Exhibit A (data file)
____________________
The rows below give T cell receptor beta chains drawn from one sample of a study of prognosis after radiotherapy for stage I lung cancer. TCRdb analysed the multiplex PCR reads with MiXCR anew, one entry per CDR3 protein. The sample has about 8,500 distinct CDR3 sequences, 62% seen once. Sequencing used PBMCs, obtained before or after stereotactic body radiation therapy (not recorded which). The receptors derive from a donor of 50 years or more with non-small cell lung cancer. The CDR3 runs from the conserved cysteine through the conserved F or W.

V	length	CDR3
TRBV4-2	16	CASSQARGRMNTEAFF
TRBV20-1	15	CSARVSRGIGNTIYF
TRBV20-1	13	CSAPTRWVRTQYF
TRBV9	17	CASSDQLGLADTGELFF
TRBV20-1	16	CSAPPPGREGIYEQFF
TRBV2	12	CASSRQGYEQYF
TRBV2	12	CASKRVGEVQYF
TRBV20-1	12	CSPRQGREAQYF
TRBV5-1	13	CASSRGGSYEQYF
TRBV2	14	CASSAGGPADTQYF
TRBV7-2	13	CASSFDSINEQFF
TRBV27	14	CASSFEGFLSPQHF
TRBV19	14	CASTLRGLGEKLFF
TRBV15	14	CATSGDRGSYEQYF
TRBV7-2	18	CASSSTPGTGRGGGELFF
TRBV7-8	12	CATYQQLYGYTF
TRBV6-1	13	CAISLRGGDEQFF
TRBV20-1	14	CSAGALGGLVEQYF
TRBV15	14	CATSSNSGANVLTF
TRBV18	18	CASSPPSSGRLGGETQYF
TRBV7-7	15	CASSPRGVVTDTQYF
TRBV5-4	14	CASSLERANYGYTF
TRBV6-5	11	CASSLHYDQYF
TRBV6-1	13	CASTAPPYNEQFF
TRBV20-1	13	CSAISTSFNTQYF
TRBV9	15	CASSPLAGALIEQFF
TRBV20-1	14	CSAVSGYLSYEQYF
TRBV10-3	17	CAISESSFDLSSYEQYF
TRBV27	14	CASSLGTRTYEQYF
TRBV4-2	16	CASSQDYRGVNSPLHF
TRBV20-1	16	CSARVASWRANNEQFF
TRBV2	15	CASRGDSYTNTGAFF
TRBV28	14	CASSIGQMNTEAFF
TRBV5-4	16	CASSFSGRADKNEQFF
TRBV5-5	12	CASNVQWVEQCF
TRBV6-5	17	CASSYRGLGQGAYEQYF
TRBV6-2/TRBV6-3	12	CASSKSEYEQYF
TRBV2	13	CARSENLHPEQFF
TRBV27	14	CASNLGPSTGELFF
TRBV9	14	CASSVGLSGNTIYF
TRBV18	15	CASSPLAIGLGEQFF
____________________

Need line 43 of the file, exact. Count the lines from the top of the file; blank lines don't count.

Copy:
TRBV18	15	CASSPLAIGLGEQFF